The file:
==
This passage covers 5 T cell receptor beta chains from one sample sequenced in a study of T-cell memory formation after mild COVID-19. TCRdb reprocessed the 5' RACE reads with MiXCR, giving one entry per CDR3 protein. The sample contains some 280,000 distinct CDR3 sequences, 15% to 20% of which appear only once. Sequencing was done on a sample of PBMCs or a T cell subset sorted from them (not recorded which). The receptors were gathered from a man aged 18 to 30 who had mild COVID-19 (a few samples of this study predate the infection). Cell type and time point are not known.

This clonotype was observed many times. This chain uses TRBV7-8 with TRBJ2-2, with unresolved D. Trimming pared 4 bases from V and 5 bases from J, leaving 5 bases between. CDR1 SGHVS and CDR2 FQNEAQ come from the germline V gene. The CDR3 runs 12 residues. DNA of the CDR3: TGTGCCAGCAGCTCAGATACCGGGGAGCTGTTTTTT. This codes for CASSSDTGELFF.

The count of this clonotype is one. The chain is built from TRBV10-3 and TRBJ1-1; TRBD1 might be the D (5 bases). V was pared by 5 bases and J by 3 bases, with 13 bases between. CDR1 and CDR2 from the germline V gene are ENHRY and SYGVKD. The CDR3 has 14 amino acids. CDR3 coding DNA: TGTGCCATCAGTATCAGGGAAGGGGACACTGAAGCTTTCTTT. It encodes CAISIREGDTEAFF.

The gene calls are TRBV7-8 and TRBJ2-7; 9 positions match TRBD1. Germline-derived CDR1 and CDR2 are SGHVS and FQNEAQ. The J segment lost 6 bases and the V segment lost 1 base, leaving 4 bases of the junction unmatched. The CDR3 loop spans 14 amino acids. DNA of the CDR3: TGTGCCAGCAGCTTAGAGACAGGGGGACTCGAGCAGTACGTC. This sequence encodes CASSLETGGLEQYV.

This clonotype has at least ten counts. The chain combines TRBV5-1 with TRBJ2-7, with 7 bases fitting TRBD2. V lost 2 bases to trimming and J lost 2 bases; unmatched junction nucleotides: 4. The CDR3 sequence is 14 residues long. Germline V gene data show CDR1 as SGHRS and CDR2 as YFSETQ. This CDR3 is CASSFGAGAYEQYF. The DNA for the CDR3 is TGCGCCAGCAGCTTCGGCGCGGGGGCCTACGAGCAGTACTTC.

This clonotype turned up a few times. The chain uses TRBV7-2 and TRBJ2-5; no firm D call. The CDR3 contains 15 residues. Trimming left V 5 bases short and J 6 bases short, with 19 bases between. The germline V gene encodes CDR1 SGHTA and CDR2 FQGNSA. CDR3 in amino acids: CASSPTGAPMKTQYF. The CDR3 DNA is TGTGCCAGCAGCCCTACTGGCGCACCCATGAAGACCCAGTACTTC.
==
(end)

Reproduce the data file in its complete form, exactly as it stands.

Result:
This passage covers 5 T cell receptor beta chains from one sample sequenced in a study of T-cell memory formation after mild COVID-19. TCRdb reprocessed the 5' RACE reads with MiXCR, giving one entry per CDR3 protein. The sample contains some 280,000 distinct CDR3 sequences, 15% to 20% of which appear only once. Sequencing was done on a sample of PBMCs or a T cell subset sorted from them (not recorded which). The receptors were gathered from a man aged 18 to 30 who had mild COVID-19 (a few samples of this study predate the infection). Cell type and time point are not known.

This clonotype was observed many times. This chain uses TRBV7-8 with TRBJ2-2, with unresolved D. Trimming pared 4 bases from V and 5 bases from J, leaving 5 bases between. CDR1 SGHVS and CDR2 FQNEAQ come from the germline V gene. The CDR3 runs 12 residues. DNA of the CDR3: TGTGCCAGCAGCTCAGATACCGGGGAGCTGTTTTTT. This codes for CASSSDTGELFF.

The count of this clonotype is one. The chain is built from TRBV10-3 and TRBJ1-1; TRBD1 might be the D (5 bases). V was pared by 5 bases and J by 3 bases, with 13 bases between. CDR1 and CDR2 from the germline V gene are ENHRY and SYGVKD. The CDR3 has 14 amino acids. CDR3 coding DNA: TGTGCCATCAGTATCAGGGAAGGGGACACTGAAGCTTTCTTT. It encodes CAISIREGDTEAFF.

The gene calls are TRBV7-8 and TRBJ2-7; 9 positions match TRBD1. Germline-derived CDR1 and CDR2 are SGHVS and FQNEAQ. The J segment lost 6 bases and the V segment lost 1 base, leaving 4 bases of the junction unmatched. The CDR3 loop spans 14 amino acids. DNA of the CDR3: TGTGCCAGCAGCTTAGAGACAGGGGGACTCGAGCAGTACGTC. This sequence encodes CASSLETGGLEQYV.

This clonotype has at least ten counts. The chain combines TRBV5-1 with TRBJ2-7, with 7 bases fitting TRBD2. V lost 2 bases to trimming and J lost 2 bases; unmatched junction nucleotides: 4. The CDR3 sequence is 14 residues long. Germline V gene data show CDR1 as SGHRS and CDR2 as YFSETQ. This CDR3 is CASSFGAGAYEQYF. The DNA for the CDR3 is TGCGCCAGCAGCTTCGGCGCGGGGGCCTACGAGCAGTACTTC.

This clonotype turned up a few times. The chain uses TRBV7-2 and TRBJ2-5; no firm D call. The CDR3 contains 15 residues. Trimming left V 5 bases short and J 6 bases short, with 19 bases between. The germline V gene encodes CDR1 SGHTA and CDR2 FQGNSA. CDR3 in amino acids: CASSPTGAPMKTQYF. The CDR3 DNA is TGTGCCAGCAGCCCTACTGGCGCACCCATGAAGACCCAGTACTTC.